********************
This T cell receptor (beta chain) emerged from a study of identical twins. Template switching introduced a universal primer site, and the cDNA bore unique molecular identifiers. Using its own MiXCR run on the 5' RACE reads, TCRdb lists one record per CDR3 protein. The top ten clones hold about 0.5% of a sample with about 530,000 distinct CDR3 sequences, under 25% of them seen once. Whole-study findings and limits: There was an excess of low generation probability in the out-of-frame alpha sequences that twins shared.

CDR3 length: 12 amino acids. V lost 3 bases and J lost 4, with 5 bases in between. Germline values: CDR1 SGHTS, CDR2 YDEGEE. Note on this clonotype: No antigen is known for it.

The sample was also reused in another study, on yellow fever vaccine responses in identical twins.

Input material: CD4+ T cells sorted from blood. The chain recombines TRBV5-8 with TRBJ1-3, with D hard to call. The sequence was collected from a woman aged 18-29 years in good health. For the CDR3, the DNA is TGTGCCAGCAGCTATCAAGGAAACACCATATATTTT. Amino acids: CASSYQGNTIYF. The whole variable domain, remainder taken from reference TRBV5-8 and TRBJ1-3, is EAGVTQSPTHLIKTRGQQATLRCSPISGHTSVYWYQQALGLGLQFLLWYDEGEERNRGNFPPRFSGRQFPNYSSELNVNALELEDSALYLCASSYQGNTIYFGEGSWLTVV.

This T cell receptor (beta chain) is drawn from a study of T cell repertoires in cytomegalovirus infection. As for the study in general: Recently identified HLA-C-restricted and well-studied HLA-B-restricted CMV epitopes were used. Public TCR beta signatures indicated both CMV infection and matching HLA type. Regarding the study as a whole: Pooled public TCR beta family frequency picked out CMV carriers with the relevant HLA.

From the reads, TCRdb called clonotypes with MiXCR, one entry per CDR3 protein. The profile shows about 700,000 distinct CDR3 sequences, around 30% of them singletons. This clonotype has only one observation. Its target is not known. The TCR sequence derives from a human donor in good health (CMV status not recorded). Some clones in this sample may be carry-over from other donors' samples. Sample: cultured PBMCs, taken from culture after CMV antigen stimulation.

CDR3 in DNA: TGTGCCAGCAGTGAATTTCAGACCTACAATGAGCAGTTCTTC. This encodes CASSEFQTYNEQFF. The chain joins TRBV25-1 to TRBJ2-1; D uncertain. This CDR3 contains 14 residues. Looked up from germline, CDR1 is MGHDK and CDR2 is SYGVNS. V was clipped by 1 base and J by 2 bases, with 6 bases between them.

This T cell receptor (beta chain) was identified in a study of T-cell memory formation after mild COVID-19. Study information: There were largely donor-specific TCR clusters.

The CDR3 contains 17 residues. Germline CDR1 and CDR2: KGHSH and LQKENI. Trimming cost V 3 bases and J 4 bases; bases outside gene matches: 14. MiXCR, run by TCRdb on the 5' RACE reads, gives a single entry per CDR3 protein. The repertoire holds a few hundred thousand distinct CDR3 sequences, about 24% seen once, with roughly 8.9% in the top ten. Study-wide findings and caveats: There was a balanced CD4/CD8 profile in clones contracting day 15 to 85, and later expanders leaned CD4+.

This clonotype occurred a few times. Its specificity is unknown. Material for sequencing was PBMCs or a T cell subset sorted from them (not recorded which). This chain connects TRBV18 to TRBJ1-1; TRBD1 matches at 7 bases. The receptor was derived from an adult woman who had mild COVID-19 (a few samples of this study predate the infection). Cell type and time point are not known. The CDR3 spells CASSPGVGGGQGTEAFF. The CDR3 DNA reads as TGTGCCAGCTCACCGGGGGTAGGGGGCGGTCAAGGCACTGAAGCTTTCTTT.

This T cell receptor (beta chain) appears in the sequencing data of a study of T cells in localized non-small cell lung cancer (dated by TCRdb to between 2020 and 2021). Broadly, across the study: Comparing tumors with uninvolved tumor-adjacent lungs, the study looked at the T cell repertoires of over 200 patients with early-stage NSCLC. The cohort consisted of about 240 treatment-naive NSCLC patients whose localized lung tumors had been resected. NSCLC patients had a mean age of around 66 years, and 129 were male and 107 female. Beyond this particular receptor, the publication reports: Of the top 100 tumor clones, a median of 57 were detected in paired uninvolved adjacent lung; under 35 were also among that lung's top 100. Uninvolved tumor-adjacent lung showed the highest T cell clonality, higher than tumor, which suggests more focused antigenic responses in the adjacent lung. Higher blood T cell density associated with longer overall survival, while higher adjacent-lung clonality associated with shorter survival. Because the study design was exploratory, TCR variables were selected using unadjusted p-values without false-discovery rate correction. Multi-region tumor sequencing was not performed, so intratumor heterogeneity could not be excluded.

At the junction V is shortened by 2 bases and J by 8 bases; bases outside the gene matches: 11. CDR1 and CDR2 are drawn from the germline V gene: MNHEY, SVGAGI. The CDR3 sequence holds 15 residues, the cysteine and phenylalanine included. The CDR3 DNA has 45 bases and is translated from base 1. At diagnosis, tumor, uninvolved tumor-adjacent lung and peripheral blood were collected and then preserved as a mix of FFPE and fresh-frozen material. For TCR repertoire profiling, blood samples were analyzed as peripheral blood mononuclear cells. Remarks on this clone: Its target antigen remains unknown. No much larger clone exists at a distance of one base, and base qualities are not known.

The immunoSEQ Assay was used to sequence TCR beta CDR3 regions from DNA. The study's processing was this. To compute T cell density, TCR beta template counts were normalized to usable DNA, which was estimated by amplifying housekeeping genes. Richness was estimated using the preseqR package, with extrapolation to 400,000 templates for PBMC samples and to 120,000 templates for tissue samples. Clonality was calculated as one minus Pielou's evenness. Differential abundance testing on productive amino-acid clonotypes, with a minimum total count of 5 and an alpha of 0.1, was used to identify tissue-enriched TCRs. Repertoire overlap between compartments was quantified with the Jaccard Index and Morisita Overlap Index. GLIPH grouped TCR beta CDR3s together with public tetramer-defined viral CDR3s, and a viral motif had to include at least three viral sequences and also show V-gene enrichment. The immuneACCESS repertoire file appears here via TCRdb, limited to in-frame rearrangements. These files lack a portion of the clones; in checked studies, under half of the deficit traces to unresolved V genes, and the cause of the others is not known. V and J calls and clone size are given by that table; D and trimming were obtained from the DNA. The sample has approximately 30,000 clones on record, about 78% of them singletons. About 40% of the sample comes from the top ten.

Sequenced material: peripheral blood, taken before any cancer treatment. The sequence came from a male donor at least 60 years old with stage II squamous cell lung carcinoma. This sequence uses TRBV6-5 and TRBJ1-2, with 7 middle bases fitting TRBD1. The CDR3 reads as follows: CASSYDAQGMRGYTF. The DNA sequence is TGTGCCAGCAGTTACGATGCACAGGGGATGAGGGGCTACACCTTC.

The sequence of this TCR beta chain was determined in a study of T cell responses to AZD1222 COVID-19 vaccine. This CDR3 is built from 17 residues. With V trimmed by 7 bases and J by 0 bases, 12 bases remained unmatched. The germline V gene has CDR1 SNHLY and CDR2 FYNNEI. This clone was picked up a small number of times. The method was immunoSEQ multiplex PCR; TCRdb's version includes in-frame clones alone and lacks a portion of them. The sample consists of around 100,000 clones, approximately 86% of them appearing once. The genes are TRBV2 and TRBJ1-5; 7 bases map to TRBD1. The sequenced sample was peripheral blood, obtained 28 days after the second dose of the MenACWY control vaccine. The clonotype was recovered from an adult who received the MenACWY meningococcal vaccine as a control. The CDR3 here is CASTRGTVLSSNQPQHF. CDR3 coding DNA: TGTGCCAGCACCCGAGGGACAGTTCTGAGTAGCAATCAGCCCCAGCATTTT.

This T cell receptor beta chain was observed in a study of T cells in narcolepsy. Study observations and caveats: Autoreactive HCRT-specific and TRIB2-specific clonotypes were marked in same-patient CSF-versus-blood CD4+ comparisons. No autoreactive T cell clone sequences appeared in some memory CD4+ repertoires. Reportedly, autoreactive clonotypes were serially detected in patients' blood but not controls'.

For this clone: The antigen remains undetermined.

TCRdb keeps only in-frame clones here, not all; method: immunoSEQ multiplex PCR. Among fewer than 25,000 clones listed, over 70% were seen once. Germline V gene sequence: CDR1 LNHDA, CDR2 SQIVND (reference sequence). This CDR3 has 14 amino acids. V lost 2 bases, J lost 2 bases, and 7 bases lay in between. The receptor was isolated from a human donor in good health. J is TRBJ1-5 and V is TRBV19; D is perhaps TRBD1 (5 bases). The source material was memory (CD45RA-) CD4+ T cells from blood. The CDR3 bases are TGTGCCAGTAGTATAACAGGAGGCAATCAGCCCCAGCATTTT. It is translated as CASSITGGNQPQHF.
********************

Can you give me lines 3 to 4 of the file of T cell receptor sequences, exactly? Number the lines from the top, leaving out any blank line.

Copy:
The sample was also reused in another study, on yellow fever vaccine responses in identical twins.

Input material: CD4+ T cells sorted from blood. The chain recombines TRBV5-8 with TRBJ1-3, with D hard to call. The sequence was collected from a woman aged 18-29 years in good health. For the CDR3, the DNA is TGTGCCAGCAGCTATCAAGGAAACACCATATATTTT. Amino acids: CASSYQGNTIYF. The whole variable domain, remainder taken from reference TRBV5-8 and TRBJ1-3, is EAGVTQSPTHLIKTRGQQATLRCSPISGHTSVYWYQQALGLGLQFLLWYDEGEERNRGNFPPRFSGRQFPNYSSELNVNALELEDSALYLCASSYQGNTIYFGEGSWLTVV.